Oklahoma Mothers Milk Bank: Everything You Need To Know
Milk banks provide pasteurized breast milk donated from healthy breastfeeding mothers to infants in need, especially during times of formula shortages. They play an especially vital role now.
Saint Luke’s is proud to partner with other milk depots and hospitals in the region to assist families in keeping their babies fed. Learn more about this important initiative from Becky Mannel, director of Oklahoma Mothers Milk Bank.
What is OMMB?
Milk banks collect, test, pasteurize and freeze donor human breast milk before providing it via prescription to hospitals for infants who need it. They are accredited by the Human Milk Banking Association of North America and typically housed within hospitals but may operate independently – OMMB became the 13th milk bank in America when operations commenced in August 2013.
Mothers’ milk provides crucial nutrition for newborn babies who must remain hospitalized, such as preterm or sick infants. Not only is it rich in essential vitamins, minerals and fats not found in formula, it contains antibodies which fight infections to build strong immunity in infants.
Many mothers opt to share their excess breast milk with friends and family in need, which is an amazing way to give back. It must however, be carefully screened to ensure it comes from a healthy mom – that is why The OMMB service undergoes stringent health inspections, rigorous testing and training procedures in order to guarantee donor and recipient safety.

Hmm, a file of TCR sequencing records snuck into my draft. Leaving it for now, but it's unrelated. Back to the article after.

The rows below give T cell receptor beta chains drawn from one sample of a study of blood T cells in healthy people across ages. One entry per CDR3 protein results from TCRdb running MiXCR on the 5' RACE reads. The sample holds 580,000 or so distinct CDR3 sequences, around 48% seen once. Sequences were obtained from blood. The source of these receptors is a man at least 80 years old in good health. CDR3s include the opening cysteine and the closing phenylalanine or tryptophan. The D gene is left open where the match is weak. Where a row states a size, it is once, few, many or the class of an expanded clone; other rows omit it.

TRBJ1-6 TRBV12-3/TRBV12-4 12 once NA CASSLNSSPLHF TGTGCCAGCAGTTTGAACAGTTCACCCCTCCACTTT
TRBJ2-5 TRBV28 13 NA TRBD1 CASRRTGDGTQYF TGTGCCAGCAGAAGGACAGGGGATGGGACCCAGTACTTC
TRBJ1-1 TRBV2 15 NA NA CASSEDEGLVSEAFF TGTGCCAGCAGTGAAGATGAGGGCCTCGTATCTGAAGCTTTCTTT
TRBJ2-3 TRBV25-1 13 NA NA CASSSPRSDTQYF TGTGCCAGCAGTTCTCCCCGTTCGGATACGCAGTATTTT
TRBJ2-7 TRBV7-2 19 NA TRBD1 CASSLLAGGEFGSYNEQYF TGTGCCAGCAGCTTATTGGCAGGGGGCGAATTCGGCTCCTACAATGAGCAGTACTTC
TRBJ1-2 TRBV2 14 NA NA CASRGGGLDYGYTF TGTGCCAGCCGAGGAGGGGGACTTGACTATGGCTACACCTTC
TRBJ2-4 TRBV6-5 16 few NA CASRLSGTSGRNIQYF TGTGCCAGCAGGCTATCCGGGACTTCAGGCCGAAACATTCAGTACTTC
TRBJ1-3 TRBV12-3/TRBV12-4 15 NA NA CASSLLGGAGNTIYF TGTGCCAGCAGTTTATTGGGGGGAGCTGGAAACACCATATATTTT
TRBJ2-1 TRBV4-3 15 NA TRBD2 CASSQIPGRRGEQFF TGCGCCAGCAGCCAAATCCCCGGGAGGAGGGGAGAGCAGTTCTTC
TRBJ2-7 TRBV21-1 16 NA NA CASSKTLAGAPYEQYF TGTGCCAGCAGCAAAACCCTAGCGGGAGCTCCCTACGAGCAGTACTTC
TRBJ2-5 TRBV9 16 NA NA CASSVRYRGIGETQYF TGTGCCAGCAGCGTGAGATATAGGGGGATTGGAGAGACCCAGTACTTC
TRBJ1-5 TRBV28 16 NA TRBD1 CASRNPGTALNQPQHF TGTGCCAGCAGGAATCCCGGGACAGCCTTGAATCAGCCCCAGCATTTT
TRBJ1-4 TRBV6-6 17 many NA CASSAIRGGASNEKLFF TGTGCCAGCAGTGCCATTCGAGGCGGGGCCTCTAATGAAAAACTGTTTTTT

Saint Luke’s has taken steps to support parents during the current formula shortage by connecting them with milk depot sites where pre-approved donors can deposit their milk, which will then be sent directly to Missouri and Oklahoma milk banks where it will be tested, pasteurized and frozen before reaching consumers.
How do I donate?
Though breastfeeding is usually best for infants, not all mothers can produce enough milk to supply their infant. Donor breastmilk donations provide an effective solution: mothers unable to breastfeed can donate excess supply directly to an organization such as OMMB that will process and distribute the breastmilk directly to hospitals for newborns in need.
Due to the baby formula shortage, milk banks have experienced an unprecedented surge in interest from parents looking for alternatives such as donated breast milk. Lindsay Groff, executive director of Human Milk Banking Association of North America (HMBANA), reports inquiries are up 20% year over year.
Milk donated to a milk bank is carefully tested and pasteurized before being sent for sale, according to her. Additionally, they will ensure the mother contributing is healthy with no medical or lifestyle factors that would make her breastmilk unsafe for consumption by infants. Breastfeeding mothers should seek advice from their healthcare provider prior to sharing or purchasing breastmilk from another woman.
To donate to OMMB, first complete a quick telephone screening to assess whether or not you qualify as a milk bank donor. Next, complete and return a donation packet including health history form completion/return as well as blood work appointment scheduling.